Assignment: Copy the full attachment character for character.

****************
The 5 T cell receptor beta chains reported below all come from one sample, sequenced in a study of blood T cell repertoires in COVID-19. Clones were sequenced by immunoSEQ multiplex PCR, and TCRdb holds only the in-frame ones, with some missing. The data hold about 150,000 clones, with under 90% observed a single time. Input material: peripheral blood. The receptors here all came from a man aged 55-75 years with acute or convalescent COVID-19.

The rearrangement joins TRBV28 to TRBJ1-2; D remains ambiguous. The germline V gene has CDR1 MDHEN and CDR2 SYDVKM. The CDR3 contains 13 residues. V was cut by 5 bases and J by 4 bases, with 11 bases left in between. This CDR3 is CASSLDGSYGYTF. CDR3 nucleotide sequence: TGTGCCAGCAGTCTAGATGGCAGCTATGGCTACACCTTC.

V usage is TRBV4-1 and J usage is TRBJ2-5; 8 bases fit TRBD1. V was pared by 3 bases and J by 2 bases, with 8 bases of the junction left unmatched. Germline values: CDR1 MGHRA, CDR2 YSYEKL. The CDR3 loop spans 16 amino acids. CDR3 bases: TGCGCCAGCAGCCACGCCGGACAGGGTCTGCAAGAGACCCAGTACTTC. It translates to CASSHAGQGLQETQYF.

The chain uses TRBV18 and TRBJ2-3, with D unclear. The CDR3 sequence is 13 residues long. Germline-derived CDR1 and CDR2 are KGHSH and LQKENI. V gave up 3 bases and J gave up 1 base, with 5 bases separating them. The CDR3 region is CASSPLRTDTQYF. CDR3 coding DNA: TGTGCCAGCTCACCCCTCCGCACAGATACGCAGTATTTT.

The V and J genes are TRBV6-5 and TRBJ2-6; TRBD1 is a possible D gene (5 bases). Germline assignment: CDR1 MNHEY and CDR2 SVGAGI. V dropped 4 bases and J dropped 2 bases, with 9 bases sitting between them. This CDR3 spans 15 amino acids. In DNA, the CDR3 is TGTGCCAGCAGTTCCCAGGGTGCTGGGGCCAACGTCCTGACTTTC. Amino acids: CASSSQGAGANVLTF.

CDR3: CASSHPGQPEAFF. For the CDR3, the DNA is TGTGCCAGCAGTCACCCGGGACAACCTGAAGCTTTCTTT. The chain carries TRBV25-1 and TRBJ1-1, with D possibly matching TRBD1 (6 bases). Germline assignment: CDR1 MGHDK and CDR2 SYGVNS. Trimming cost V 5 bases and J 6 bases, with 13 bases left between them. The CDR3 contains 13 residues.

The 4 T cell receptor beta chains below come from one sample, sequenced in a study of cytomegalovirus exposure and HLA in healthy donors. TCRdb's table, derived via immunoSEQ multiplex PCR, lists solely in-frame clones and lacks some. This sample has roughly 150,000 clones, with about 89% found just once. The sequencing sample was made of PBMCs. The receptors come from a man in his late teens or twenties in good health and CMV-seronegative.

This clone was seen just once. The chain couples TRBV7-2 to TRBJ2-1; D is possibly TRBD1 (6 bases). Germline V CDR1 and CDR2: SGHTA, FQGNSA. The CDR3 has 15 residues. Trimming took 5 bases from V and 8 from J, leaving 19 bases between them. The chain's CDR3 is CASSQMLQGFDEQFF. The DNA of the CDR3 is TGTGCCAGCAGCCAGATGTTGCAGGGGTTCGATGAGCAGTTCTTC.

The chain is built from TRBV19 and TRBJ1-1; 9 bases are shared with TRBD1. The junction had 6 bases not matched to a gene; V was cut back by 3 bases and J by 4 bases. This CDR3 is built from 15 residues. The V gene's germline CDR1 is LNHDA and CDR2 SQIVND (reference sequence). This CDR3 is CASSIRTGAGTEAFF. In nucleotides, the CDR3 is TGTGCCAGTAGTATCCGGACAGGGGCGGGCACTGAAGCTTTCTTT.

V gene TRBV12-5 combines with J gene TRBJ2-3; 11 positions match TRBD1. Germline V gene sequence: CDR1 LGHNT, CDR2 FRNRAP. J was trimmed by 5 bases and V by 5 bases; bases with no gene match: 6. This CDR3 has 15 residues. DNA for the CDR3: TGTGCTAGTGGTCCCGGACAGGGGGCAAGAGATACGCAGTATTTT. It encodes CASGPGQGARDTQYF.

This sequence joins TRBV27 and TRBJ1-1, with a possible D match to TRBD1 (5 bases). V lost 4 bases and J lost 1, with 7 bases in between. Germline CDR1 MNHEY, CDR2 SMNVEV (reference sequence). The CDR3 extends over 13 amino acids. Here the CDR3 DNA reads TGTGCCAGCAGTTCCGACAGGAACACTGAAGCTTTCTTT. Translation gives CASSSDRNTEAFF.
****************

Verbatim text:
The 5 T cell receptor beta chains reported below all come from one sample, sequenced in a study of blood T cell repertoires in COVID-19. Clones were sequenced by immunoSEQ multiplex PCR, and TCRdb holds only the in-frame ones, with some missing. The data hold about 150,000 clones, with under 90% observed a single time. Input material: peripheral blood. The receptors here all came from a man aged 55-75 years with acute or convalescent COVID-19.

The rearrangement joins TRBV28 to TRBJ1-2; D remains ambiguous. The germline V gene has CDR1 MDHEN and CDR2 SYDVKM. The CDR3 contains 13 residues. V was cut by 5 bases and J by 4 bases, with 11 bases left in between. This CDR3 is CASSLDGSYGYTF. CDR3 nucleotide sequence: TGTGCCAGCAGTCTAGATGGCAGCTATGGCTACACCTTC.

V usage is TRBV4-1 and J usage is TRBJ2-5; 8 bases fit TRBD1. V was pared by 3 bases and J by 2 bases, with 8 bases of the junction left unmatched. Germline values: CDR1 MGHRA, CDR2 YSYEKL. The CDR3 loop spans 16 amino acids. CDR3 bases: TGCGCCAGCAGCCACGCCGGACAGGGTCTGCAAGAGACCCAGTACTTC. It translates to CASSHAGQGLQETQYF.

The chain uses TRBV18 and TRBJ2-3, with D unclear. The CDR3 sequence is 13 residues long. Germline-derived CDR1 and CDR2 are KGHSH and LQKENI. V gave up 3 bases and J gave up 1 base, with 5 bases separating them. The CDR3 region is CASSPLRTDTQYF. CDR3 coding DNA: TGTGCCAGCTCACCCCTCCGCACAGATACGCAGTATTTT.

The V and J genes are TRBV6-5 and TRBJ2-6; TRBD1 is a possible D gene (5 bases). Germline assignment: CDR1 MNHEY and CDR2 SVGAGI. V dropped 4 bases and J dropped 2 bases, with 9 bases sitting between them. This CDR3 spans 15 amino acids. In DNA, the CDR3 is TGTGCCAGCAGTTCCCAGGGTGCTGGGGCCAACGTCCTGACTTTC. Amino acids: CASSSQGAGANVLTF.

CDR3: CASSHPGQPEAFF. For the CDR3, the DNA is TGTGCCAGCAGTCACCCGGGACAACCTGAAGCTTTCTTT. The chain carries TRBV25-1 and TRBJ1-1, with D possibly matching TRBD1 (6 bases). Germline assignment: CDR1 MGHDK and CDR2 SYGVNS. Trimming cost V 5 bases and J 6 bases, with 13 bases left between them. The CDR3 contains 13 residues.

The 4 T cell receptor beta chains below come from one sample, sequenced in a study of cytomegalovirus exposure and HLA in healthy donors. TCRdb's table, derived via immunoSEQ multiplex PCR, lists solely in-frame clones and lacks some. This sample has roughly 150,000 clones, with about 89% found just once. The sequencing sample was made of PBMCs. The receptors come from a man in his late teens or twenties in good health and CMV-seronegative.

This clone was seen just once. The chain couples TRBV7-2 to TRBJ2-1; D is possibly TRBD1 (6 bases). Germline V CDR1 and CDR2: SGHTA, FQGNSA. The CDR3 has 15 residues. Trimming took 5 bases from V and 8 from J, leaving 19 bases between them. The chain's CDR3 is CASSQMLQGFDEQFF. The DNA of the CDR3 is TGTGCCAGCAGCCAGATGTTGCAGGGGTTCGATGAGCAGTTCTTC.

The chain is built from TRBV19 and TRBJ1-1; 9 bases are shared with TRBD1. The junction had 6 bases not matched to a gene; V was cut back by 3 bases and J by 4 bases. This CDR3 is built from 15 residues. The V gene's germline CDR1 is LNHDA and CDR2 SQIVND (reference sequence). This CDR3 is CASSIRTGAGTEAFF. In nucleotides, the CDR3 is TGTGCCAGTAGTATCCGGACAGGGGCGGGCACTGAAGCTTTCTTT.

V gene TRBV12-5 combines with J gene TRBJ2-3; 11 positions match TRBD1. Germline V gene sequence: CDR1 LGHNT, CDR2 FRNRAP. J was trimmed by 5 bases and V by 5 bases; bases with no gene match: 6. This CDR3 has 15 residues. DNA for the CDR3: TGTGCTAGTGGTCCCGGACAGGGGGCAAGAGATACGCAGTATTTT. It encodes CASGPGQGARDTQYF.

This sequence joins TRBV27 and TRBJ1-1, with a possible D match to TRBD1 (5 bases). V lost 4 bases and J lost 1, with 7 bases in between. Germline CDR1 MNHEY, CDR2 SMNVEV (reference sequence). The CDR3 extends over 13 amino acids. Here the CDR3 DNA reads TGTGCCAGCAGTTCCGACAGGAACACTGAAGCTTTCTTT. Translation gives CASSSDRNTEAFF.